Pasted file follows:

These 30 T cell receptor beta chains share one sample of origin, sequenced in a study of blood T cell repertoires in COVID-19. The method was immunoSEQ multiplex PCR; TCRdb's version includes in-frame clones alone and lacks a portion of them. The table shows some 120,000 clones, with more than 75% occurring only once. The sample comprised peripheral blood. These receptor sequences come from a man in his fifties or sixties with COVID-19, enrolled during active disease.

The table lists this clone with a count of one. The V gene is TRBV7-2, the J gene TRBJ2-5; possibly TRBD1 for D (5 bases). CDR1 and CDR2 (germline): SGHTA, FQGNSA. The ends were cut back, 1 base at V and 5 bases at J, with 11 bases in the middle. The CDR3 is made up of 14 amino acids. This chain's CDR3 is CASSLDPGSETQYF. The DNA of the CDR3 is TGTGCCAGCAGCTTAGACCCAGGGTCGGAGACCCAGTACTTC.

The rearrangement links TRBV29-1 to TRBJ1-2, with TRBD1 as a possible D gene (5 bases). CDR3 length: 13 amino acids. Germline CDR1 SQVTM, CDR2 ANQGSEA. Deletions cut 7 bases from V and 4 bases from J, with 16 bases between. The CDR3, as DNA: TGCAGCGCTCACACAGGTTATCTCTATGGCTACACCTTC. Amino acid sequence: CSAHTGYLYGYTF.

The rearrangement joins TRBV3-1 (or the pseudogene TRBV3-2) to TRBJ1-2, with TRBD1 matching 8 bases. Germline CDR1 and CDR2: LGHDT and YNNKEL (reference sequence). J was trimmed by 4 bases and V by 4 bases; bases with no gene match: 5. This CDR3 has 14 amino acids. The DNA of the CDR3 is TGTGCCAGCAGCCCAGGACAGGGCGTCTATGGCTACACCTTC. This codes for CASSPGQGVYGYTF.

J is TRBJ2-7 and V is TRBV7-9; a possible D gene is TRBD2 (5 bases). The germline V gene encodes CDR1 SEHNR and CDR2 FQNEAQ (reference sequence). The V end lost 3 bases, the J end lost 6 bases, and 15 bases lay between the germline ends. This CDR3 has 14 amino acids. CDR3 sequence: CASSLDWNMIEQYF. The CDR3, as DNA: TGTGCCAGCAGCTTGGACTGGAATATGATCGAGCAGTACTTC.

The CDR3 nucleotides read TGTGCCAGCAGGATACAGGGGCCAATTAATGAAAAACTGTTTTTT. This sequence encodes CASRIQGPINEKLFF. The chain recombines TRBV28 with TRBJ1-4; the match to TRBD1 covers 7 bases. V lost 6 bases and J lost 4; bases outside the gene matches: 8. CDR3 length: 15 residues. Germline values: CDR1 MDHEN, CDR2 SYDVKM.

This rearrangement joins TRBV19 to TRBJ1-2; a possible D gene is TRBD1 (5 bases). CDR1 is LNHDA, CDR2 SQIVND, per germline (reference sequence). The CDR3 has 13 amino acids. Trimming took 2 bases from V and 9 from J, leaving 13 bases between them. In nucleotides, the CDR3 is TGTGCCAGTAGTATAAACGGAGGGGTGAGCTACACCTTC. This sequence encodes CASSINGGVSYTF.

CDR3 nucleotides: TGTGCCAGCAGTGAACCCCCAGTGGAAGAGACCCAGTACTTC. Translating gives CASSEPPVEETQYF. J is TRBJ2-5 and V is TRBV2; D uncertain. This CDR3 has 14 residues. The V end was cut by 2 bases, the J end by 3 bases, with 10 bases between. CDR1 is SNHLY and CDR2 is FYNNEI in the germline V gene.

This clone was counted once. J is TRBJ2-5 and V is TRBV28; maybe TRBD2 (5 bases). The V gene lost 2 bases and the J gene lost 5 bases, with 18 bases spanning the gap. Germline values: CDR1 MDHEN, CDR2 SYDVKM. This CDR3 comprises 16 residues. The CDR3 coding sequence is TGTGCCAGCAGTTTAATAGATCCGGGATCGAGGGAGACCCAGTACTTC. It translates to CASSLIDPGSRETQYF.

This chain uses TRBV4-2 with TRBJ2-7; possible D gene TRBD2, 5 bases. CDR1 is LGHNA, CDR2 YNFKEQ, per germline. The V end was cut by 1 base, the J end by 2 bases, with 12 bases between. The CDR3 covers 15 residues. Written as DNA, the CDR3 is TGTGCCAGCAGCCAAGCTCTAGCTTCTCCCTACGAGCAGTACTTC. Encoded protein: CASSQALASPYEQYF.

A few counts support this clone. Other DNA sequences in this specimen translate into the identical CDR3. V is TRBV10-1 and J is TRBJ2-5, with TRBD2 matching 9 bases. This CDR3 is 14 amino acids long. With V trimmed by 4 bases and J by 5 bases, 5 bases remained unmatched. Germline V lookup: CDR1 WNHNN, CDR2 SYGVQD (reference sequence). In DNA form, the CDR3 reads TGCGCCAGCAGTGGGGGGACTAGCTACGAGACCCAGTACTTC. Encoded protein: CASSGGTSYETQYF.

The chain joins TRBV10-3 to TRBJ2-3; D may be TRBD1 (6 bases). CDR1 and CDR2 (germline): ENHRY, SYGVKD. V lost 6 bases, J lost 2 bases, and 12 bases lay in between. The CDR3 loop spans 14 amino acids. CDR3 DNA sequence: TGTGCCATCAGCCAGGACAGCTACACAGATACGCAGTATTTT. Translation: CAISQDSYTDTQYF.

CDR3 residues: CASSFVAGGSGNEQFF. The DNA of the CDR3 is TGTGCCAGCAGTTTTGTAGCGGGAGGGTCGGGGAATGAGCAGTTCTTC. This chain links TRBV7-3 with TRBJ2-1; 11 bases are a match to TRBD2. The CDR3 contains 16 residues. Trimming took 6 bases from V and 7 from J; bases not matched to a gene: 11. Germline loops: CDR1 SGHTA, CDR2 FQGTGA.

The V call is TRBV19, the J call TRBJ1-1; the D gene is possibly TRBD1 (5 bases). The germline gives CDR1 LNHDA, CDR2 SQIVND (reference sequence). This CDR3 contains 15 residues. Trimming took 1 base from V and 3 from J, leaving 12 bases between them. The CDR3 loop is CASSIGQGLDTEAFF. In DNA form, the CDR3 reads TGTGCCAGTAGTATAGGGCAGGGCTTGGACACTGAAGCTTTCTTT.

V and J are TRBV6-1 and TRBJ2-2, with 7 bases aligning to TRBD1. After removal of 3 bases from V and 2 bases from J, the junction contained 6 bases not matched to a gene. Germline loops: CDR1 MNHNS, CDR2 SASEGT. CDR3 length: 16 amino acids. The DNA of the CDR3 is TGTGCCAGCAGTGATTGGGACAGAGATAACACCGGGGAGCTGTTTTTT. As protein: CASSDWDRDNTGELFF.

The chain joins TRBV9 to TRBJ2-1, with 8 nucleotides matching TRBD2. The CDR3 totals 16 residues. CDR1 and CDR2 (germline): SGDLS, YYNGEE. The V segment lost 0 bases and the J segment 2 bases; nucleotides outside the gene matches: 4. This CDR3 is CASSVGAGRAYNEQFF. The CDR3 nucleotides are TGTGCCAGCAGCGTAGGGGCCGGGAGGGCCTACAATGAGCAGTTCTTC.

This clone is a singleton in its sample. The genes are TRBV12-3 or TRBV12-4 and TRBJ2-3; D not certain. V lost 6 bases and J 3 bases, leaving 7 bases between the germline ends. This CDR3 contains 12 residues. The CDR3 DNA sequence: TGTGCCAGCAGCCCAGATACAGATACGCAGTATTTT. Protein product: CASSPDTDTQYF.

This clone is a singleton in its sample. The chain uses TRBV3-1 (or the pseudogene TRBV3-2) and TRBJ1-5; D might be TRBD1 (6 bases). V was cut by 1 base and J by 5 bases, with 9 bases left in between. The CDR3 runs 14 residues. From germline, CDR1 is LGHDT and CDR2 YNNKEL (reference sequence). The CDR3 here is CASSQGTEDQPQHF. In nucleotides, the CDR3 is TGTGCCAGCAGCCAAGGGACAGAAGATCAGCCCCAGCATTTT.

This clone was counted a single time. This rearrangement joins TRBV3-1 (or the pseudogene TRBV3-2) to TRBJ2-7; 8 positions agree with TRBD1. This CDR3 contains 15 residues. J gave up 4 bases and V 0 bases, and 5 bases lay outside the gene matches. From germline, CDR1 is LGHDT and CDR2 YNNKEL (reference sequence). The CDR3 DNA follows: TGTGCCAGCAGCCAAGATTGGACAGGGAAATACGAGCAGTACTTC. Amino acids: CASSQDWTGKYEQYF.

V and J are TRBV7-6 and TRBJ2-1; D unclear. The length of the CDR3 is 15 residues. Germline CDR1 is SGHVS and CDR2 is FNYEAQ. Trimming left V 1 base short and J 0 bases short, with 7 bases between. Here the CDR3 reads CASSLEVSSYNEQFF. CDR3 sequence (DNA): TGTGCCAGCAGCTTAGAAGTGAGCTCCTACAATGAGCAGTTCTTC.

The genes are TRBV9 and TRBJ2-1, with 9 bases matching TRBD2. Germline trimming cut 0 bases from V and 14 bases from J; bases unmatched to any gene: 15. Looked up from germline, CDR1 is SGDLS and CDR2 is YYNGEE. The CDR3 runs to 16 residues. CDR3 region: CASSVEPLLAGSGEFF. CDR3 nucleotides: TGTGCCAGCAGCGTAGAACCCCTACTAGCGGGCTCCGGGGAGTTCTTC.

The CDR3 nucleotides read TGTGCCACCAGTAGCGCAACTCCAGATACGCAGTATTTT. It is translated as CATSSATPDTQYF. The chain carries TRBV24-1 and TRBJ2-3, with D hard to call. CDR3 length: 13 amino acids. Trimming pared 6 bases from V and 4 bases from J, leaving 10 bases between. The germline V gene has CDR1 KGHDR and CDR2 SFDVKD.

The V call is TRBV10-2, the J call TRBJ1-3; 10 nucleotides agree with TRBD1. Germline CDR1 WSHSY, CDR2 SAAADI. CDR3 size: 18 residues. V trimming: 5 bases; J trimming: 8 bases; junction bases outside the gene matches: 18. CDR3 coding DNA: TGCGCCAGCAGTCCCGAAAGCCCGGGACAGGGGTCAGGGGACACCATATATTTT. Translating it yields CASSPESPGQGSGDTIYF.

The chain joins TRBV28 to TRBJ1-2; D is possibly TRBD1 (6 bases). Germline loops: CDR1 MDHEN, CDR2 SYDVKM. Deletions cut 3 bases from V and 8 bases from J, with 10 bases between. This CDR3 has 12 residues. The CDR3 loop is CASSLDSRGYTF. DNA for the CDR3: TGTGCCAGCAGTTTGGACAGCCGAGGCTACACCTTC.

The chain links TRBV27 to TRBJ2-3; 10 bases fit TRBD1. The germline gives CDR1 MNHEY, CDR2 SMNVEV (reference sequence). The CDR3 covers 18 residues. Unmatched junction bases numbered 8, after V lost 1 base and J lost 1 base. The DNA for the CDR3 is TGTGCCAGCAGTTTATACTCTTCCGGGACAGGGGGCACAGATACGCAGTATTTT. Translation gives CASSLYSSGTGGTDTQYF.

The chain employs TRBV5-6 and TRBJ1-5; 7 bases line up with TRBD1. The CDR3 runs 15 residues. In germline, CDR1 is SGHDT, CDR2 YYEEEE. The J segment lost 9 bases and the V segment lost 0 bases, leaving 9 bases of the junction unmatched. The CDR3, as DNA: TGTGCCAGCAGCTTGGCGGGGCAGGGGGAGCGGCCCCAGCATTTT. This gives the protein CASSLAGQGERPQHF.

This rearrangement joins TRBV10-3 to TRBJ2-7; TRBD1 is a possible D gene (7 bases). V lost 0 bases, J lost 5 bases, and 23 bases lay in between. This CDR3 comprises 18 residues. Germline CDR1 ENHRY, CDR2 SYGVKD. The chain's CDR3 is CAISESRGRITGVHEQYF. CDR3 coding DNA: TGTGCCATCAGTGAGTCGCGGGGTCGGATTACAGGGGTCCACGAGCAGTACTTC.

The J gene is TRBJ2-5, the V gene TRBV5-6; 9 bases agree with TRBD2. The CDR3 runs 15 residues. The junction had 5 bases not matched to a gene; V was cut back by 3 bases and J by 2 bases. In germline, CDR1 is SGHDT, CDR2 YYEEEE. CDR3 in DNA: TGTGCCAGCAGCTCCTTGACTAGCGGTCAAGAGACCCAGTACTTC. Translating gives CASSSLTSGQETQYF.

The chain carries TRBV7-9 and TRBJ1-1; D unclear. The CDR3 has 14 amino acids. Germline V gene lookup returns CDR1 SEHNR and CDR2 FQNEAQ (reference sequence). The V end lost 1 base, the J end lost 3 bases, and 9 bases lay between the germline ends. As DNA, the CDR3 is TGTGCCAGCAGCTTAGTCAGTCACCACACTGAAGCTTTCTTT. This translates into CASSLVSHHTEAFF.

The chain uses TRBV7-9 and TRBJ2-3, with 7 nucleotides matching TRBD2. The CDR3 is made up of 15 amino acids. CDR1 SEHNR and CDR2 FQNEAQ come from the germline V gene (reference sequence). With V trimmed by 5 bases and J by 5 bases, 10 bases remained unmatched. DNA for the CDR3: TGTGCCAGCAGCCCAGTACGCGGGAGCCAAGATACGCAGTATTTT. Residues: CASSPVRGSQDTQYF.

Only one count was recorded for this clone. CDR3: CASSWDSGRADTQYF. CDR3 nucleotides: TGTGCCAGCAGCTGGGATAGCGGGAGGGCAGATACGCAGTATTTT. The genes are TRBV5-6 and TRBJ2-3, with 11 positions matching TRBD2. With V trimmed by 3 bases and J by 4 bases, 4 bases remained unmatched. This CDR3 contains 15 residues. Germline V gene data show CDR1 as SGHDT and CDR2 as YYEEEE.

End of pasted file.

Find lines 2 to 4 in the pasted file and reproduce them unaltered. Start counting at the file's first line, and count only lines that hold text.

The table lists this clone with a count of one. The V gene is TRBV7-2, the J gene TRBJ2-5; possibly TRBD1 for D (5 bases). CDR1 and CDR2 (germline): SGHTA, FQGNSA. The ends were cut back, 1 base at V and 5 bases at J, with 11 bases in the middle. The CDR3 is made up of 14 amino acids. This chain's CDR3 is CASSLDPGSETQYF. The DNA of the CDR3 is TGTGCCAGCAGCTTAGACCCAGGGTCGGAGACCCAGTACTTC.

The rearrangement links TRBV29-1 to TRBJ1-2, with TRBD1 as a possible D gene (5 bases). CDR3 length: 13 amino acids. Germline CDR1 SQVTM, CDR2 ANQGSEA. Deletions cut 7 bases from V and 4 bases from J, with 16 bases between. The CDR3, as DNA: TGCAGCGCTCACACAGGTTATCTCTATGGCTACACCTTC. Amino acid sequence: CSAHTGYLYGYTF.

The rearrangement joins TRBV3-1 (or the pseudogene TRBV3-2) to TRBJ1-2, with TRBD1 matching 8 bases. Germline CDR1 and CDR2: LGHDT and YNNKEL (reference sequence). J was trimmed by 4 bases and V by 4 bases; bases with no gene match: 5. This CDR3 has 14 amino acids. The DNA of the CDR3 is TGTGCCAGCAGCCCAGGACAGGGCGTCTATGGCTACACCTTC. This codes for CASSPGQGVYGYTF.